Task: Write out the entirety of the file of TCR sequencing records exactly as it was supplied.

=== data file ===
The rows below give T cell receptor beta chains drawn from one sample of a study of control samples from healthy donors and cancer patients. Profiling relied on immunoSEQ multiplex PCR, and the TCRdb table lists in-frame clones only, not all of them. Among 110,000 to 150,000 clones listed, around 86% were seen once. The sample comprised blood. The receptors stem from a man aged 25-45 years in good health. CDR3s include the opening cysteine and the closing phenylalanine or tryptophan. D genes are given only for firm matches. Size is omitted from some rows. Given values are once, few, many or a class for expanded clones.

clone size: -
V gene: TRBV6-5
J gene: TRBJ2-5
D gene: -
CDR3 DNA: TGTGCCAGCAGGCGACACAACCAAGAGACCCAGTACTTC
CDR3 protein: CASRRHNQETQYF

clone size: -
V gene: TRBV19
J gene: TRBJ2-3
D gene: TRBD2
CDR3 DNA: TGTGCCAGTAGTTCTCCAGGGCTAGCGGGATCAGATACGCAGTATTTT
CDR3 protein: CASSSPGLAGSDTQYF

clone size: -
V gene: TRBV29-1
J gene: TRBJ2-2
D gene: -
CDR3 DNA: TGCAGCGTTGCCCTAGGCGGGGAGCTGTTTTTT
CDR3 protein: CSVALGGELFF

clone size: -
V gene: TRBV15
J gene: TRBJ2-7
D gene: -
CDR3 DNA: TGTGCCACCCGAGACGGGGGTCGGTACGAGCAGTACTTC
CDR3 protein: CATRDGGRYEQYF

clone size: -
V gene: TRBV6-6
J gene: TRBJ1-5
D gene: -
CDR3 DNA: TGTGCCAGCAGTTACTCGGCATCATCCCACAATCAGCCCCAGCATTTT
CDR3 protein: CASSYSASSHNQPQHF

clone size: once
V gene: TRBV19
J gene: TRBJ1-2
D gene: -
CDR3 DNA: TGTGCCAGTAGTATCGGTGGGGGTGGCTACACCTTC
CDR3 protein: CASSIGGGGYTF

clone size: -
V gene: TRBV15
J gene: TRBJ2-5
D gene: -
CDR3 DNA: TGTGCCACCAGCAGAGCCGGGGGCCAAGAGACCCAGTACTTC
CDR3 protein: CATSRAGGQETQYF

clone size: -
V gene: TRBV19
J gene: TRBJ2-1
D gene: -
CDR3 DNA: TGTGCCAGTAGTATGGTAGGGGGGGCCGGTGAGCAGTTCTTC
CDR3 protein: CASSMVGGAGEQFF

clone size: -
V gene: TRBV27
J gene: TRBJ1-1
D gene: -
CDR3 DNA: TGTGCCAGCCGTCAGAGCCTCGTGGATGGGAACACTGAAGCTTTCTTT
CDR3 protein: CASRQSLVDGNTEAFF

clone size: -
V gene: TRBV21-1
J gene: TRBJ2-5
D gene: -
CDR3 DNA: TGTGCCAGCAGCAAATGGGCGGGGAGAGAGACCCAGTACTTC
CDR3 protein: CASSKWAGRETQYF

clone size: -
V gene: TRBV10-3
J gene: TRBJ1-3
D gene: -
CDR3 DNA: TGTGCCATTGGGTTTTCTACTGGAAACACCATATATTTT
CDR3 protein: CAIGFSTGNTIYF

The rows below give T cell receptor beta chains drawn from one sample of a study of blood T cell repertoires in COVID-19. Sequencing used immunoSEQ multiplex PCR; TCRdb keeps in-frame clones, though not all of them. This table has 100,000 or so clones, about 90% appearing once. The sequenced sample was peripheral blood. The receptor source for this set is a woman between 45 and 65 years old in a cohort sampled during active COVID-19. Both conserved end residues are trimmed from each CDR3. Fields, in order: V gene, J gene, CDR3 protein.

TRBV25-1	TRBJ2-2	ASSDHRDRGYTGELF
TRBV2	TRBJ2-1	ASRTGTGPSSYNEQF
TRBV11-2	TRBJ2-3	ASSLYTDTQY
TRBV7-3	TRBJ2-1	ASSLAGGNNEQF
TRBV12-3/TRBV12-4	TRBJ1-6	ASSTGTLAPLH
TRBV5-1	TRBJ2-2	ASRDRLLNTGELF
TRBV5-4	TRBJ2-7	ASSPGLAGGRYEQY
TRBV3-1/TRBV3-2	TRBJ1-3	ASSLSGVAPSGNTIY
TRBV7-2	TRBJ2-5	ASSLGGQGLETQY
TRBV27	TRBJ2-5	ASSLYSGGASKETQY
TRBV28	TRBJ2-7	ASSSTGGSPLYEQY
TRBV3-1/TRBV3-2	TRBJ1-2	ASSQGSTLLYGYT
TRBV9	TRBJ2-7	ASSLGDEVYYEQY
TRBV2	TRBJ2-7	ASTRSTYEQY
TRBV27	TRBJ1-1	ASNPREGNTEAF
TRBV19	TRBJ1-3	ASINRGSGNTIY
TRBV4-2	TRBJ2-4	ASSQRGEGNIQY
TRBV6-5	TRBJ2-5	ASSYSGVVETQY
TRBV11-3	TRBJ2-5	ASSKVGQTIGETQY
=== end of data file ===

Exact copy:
The rows below give T cell receptor beta chains drawn from one sample of a study of control samples from healthy donors and cancer patients. Profiling relied on immunoSEQ multiplex PCR, and the TCRdb table lists in-frame clones only, not all of them. Among 110,000 to 150,000 clones listed, around 86% were seen once. The sample comprised blood. The receptors stem from a man aged 25-45 years in good health. CDR3s include the opening cysteine and the closing phenylalanine or tryptophan. D genes are given only for firm matches. Size is omitted from some rows. Given values are once, few, many or a class for expanded clones.

clone size: -
V gene: TRBV6-5
J gene: TRBJ2-5
D gene: -
CDR3 DNA: TGTGCCAGCAGGCGACACAACCAAGAGACCCAGTACTTC
CDR3 protein: CASRRHNQETQYF

clone size: -
V gene: TRBV19
J gene: TRBJ2-3
D gene: TRBD2
CDR3 DNA: TGTGCCAGTAGTTCTCCAGGGCTAGCGGGATCAGATACGCAGTATTTT
CDR3 protein: CASSSPGLAGSDTQYF

clone size: -
V gene: TRBV29-1
J gene: TRBJ2-2
D gene: -
CDR3 DNA: TGCAGCGTTGCCCTAGGCGGGGAGCTGTTTTTT
CDR3 protein: CSVALGGELFF

clone size: -
V gene: TRBV15
J gene: TRBJ2-7
D gene: -
CDR3 DNA: TGTGCCACCCGAGACGGGGGTCGGTACGAGCAGTACTTC
CDR3 protein: CATRDGGRYEQYF

clone size: -
V gene: TRBV6-6
J gene: TRBJ1-5
D gene: -
CDR3 DNA: TGTGCCAGCAGTTACTCGGCATCATCCCACAATCAGCCCCAGCATTTT
CDR3 protein: CASSYSASSHNQPQHF

clone size: once
V gene: TRBV19
J gene: TRBJ1-2
D gene: -
CDR3 DNA: TGTGCCAGTAGTATCGGTGGGGGTGGCTACACCTTC
CDR3 protein: CASSIGGGGYTF

clone size: -
V gene: TRBV15
J gene: TRBJ2-5
D gene: -
CDR3 DNA: TGTGCCACCAGCAGAGCCGGGGGCCAAGAGACCCAGTACTTC
CDR3 protein: CATSRAGGQETQYF

clone size: -
V gene: TRBV19
J gene: TRBJ2-1
D gene: -
CDR3 DNA: TGTGCCAGTAGTATGGTAGGGGGGGCCGGTGAGCAGTTCTTC
CDR3 protein: CASSMVGGAGEQFF

clone size: -
V gene: TRBV27
J gene: TRBJ1-1
D gene: -
CDR3 DNA: TGTGCCAGCCGTCAGAGCCTCGTGGATGGGAACACTGAAGCTTTCTTT
CDR3 protein: CASRQSLVDGNTEAFF

clone size: -
V gene: TRBV21-1
J gene: TRBJ2-5
D gene: -
CDR3 DNA: TGTGCCAGCAGCAAATGGGCGGGGAGAGAGACCCAGTACTTC
CDR3 protein: CASSKWAGRETQYF

clone size: -
V gene: TRBV10-3
J gene: TRBJ1-3
D gene: -
CDR3 DNA: TGTGCCATTGGGTTTTCTACTGGAAACACCATATATTTT
CDR3 protein: CAIGFSTGNTIYF

The rows below give T cell receptor beta chains drawn from one sample of a study of blood T cell repertoires in COVID-19. Sequencing used immunoSEQ multiplex PCR; TCRdb keeps in-frame clones, though not all of them. This table has 100,000 or so clones, about 90% appearing once. The sequenced sample was peripheral blood. The receptor source for this set is a woman between 45 and 65 years old in a cohort sampled during active COVID-19. Both conserved end residues are trimmed from each CDR3. Fields, in order: V gene, J gene, CDR3 protein.

TRBV25-1	TRBJ2-2	ASSDHRDRGYTGELF
TRBV2	TRBJ2-1	ASRTGTGPSSYNEQF
TRBV11-2	TRBJ2-3	ASSLYTDTQY
TRBV7-3	TRBJ2-1	ASSLAGGNNEQF
TRBV12-3/TRBV12-4	TRBJ1-6	ASSTGTLAPLH
TRBV5-1	TRBJ2-2	ASRDRLLNTGELF
TRBV5-4	TRBJ2-7	ASSPGLAGGRYEQY
TRBV3-1/TRBV3-2	TRBJ1-3	ASSLSGVAPSGNTIY
TRBV7-2	TRBJ2-5	ASSLGGQGLETQY
TRBV27	TRBJ2-5	ASSLYSGGASKETQY
TRBV28	TRBJ2-7	ASSSTGGSPLYEQY
TRBV3-1/TRBV3-2	TRBJ1-2	ASSQGSTLLYGYT
TRBV9	TRBJ2-7	ASSLGDEVYYEQY
TRBV2	TRBJ2-7	ASTRSTYEQY
TRBV27	TRBJ1-1	ASNPREGNTEAF
TRBV19	TRBJ1-3	ASINRGSGNTIY
TRBV4-2	TRBJ2-4	ASSQRGEGNIQY
TRBV6-5	TRBJ2-5	ASSYSGVVETQY
TRBV11-3	TRBJ2-5	ASSKVGQTIGETQY